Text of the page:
Much of Louisville’s success in 2019 came on the strength of an Offense that was both entertaining and explosive, averaging 33.1 Points per Game (31st Overall) on a very balanced 448.0 Total Yards, with 234.2 Yards coming through the air and another 213.8 Yards coming on the ground. At the center of show was Sophomore Quarterback, Micale Cunningham (55.9%, 343 YDS, 10.1 Y/A, 3 TD, 1 INT, 163.9 RATE), who burst onto the scene with 2,061 Passing Yards, Twenty-Two Touchdowns in comparison to just Five Interceptions, while adding another 482 Rushing Yards and Six Scores on 122 Carries. Big plays quickly became his hallmark, as he averaged 8.5 Yards per Play, looking like another Cardinals Quarterback (ahem, Lamar Jackson), who went on to do BIG things in his stay with the program. However, Cunningham was far from alone, as Tailbacks, Javian Hawkins (19 CAR, 71 YDS, 3.7 Y/C, 1 TD) and Hassan Hall (6 CAR, 66 YDS, 11.0 Y/C, 0 TD), were home run threats out of the Backfield, while Receivers, Catarius (Tutu) Atwell (7 REC, 78 YDS, 11.1 Y/R, 0 TD) and Dez Fitzpatrick (4 REC, 110 YDS, 27.5 Y/R, 1 TD), terrified opposing Secondaries. Oh, and all of these guys have returned in 2020, making for a potential juggernaut in Louisville. They were all on display in Saturday’s Opener against Western Kentucky, a 35-21 victory that really showcased the skillset of their Quarterback, as Cunningham absolutely dazzled against the Hilltoppers. the Junior completed 19-of-34 Passes for 343 Yards, Three Touchdowns and an Interception, while rushing for another Twenty-Four Yards, highlighted by a 14-Yard Touchdown Run that began a 21-Point Second Quarter that swung the momentum firmly in the direction of the hosts. Fitzpatrick and fellow Wideout, Braden Smith (4 REC, 110 YDS, 27.5 Y/R, 0 TD), absolutely went off, accounting for an identical Four Receptions and 110 Yards apiece, though the former was responsible for the play of the game, torching Western Kentucky’s beleaguered Defense on a 70-Yard Touchdown midway through the Third Quarter. In the end, the Cardinals amassed 487 Total Yards on Twenty-Two First Downs despite committing a pair of Turnovers, while the Defense came to play in shutting down the ‘Toppers, who were relegated to a scant 248 Total Yards on Twelve First Downs, including 10-of-23 Passing for only 129 Yards.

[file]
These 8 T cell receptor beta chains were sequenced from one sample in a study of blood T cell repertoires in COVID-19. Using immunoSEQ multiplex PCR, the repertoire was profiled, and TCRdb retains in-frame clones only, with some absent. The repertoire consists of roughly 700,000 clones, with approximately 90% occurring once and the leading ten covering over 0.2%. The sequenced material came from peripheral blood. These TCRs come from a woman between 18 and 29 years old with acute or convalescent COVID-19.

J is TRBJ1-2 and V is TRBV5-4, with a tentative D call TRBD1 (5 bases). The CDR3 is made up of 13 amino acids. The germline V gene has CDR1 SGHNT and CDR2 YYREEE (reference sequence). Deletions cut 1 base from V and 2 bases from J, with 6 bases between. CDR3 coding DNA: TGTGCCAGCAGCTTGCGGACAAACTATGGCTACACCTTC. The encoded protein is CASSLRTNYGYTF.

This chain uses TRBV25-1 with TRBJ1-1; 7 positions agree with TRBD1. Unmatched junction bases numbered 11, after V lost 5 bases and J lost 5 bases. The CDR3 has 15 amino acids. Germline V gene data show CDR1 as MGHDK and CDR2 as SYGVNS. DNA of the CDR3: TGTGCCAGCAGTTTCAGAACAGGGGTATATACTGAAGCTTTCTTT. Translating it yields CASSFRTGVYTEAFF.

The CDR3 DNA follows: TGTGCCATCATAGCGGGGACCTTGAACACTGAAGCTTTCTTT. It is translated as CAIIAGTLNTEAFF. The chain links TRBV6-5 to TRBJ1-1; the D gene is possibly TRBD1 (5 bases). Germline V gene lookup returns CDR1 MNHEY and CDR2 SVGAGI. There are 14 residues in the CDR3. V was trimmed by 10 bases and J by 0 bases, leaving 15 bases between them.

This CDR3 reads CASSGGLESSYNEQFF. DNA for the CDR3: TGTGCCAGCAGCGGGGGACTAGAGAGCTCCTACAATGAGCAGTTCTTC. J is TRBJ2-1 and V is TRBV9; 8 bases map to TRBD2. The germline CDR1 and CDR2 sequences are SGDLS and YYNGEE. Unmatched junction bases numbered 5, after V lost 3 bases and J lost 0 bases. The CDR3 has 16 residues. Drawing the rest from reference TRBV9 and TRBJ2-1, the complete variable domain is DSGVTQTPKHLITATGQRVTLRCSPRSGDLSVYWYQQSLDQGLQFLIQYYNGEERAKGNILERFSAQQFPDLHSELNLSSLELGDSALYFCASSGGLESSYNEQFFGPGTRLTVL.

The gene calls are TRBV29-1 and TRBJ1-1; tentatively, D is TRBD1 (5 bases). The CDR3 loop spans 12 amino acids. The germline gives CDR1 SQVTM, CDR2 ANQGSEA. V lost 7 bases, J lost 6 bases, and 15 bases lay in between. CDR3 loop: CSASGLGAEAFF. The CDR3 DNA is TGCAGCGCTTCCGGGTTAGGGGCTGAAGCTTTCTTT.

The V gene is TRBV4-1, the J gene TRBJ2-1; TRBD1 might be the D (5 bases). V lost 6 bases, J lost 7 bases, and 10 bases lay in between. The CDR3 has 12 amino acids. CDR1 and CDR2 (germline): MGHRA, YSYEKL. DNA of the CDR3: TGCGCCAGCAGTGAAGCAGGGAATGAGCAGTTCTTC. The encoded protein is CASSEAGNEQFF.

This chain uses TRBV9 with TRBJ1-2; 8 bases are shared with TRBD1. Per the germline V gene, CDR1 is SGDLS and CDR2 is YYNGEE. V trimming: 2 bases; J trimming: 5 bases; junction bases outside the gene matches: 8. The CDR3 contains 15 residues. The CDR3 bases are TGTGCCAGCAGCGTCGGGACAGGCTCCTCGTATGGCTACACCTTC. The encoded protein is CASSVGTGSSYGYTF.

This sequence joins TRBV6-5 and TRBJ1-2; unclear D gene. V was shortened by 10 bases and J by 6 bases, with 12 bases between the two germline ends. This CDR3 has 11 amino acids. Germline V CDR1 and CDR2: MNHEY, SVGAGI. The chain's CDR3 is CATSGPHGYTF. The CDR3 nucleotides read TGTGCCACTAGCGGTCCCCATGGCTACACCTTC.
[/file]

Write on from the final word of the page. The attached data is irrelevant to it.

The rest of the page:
“We knew coming into this game a lot of guys would have to make some plays… We knew they would try to take Tutu away and they did a pretty good job of that. Dez, Braden, and Justin Marshall made some plays for us on the outside. When they take away our No. 1 guy, some other guys got to step up and they did tonight. That was good to see.”Micale Cunningham, Louisville Quarterback
And that last bit will likely be the biggest factor in whether or not Louisville will actually challenge Clemson in the ACC this season, for their Defense must make the leap from bad to at the very least competitive in 2020. As good as Satterfield’s Offense was in his first year with the program, their play on the opposite side of the football was another story altogether; the Cardinals were shredded on a regular basis defensively, yielding 33.4 Points per Game (109th Overall) on a disappointing 440.1 Total Yards, including 234.2 Yards against the Pass and another 205.9 Yards versus the Run, where they were particularly susceptible to being gashed, allowing 5.4 Yards per Carry. Furthermore, the Defense gave up 200 or more Rushing Yards on six occasions last year, including an embarrassing 517 Yards against instate rival Kentucky, and their record in those affairs was a middling 3-3. With that said, this unit was young last year, and the hope is that with more experience they will eventually round into a formidable unit worthy of sharing the field with their comrades on the opposite side of the football. Satterfield must have been happy with their showing against Western Kentucky, in which they were aggressive in racking up Ten Tackles for Loss and Three Sacks, two of which came courtesy of Junior Linebacker, Monty Montgomery (5 TKL, 3 TFL, 2.0 SK).